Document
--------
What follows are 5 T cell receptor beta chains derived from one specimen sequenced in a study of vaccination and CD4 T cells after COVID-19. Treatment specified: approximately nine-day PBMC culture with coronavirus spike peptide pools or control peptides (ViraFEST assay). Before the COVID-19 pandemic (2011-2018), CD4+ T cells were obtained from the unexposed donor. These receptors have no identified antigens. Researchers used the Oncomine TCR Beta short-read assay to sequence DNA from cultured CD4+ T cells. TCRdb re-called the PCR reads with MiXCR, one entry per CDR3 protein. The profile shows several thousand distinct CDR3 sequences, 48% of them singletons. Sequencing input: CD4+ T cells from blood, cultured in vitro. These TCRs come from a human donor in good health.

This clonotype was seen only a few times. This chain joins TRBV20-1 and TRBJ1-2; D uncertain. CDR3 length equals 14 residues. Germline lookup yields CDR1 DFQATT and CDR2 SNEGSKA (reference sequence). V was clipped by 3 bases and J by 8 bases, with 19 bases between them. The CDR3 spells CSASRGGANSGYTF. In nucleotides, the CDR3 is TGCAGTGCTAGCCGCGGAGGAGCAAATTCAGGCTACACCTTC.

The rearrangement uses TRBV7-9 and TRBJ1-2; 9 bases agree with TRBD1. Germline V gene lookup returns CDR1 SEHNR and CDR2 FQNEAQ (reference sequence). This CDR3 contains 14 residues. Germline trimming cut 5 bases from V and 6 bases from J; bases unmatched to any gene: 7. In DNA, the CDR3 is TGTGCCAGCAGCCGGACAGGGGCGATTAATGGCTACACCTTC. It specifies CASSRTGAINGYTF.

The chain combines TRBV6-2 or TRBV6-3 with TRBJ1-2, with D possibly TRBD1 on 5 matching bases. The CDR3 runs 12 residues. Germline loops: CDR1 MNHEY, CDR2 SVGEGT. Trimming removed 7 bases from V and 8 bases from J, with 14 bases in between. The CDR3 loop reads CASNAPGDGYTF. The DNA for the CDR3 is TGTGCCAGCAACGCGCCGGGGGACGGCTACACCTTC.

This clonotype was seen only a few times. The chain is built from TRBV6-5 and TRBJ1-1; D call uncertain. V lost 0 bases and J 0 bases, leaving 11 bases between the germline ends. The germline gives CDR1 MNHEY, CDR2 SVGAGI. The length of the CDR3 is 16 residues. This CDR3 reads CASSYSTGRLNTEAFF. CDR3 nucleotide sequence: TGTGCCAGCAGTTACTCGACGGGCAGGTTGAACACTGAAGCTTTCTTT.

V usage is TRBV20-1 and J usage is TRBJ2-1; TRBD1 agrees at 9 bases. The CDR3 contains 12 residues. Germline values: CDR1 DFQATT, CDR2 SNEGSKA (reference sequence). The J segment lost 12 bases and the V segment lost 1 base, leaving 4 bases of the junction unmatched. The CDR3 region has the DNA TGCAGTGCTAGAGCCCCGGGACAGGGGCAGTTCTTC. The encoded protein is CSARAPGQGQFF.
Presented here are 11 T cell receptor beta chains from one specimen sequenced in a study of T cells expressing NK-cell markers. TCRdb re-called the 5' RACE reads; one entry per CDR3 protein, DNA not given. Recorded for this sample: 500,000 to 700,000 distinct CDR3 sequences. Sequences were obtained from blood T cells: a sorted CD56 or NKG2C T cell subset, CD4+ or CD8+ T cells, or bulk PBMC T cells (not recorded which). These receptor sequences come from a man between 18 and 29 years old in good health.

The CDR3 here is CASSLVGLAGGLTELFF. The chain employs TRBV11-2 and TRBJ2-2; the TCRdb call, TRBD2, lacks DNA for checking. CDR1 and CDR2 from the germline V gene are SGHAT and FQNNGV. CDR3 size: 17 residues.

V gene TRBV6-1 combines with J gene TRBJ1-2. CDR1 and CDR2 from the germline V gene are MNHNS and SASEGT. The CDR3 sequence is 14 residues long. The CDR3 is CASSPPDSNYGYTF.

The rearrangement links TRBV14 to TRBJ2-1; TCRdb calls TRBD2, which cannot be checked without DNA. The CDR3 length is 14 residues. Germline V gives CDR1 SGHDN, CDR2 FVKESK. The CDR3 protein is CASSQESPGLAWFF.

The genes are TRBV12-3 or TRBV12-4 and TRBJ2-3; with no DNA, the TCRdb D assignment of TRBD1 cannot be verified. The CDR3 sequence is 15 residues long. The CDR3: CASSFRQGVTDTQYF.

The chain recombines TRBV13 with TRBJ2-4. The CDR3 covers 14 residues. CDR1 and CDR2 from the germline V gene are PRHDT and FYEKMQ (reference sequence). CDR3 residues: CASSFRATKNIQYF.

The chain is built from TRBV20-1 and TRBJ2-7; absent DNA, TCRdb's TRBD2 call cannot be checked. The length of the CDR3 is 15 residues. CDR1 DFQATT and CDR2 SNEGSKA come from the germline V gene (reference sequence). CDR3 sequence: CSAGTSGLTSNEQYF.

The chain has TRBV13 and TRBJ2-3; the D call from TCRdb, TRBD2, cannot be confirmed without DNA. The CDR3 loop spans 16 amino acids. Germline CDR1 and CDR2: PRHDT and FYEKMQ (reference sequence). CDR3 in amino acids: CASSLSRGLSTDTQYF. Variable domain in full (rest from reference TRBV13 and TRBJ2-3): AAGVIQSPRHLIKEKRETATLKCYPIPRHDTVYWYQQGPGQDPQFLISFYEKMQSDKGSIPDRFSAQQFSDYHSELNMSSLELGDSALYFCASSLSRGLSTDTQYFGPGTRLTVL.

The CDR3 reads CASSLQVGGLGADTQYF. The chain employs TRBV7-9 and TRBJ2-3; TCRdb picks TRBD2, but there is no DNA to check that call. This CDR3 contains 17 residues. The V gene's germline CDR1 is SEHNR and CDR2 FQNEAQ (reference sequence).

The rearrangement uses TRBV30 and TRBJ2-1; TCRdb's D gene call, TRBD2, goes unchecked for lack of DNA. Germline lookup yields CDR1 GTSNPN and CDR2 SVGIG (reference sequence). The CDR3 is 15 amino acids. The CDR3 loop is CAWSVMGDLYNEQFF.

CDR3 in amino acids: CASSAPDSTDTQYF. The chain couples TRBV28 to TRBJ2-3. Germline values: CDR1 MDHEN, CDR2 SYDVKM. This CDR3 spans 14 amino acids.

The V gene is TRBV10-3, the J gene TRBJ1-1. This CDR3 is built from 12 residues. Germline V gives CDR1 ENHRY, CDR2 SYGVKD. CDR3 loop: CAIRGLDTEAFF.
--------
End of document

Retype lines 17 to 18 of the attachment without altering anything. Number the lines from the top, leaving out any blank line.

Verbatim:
CDR3 in amino acids: CASSAPDSTDTQYF. The chain couples TRBV28 to TRBJ2-3. Germline values: CDR1 MDHEN, CDR2 SYDVKM. This CDR3 spans 14 amino acids.

The V gene is TRBV10-3, the J gene TRBJ1-1. This CDR3 is built from 12 residues. Germline V gives CDR1 ENHRY, CDR2 SYGVKD. CDR3 loop: CAIRGLDTEAFF.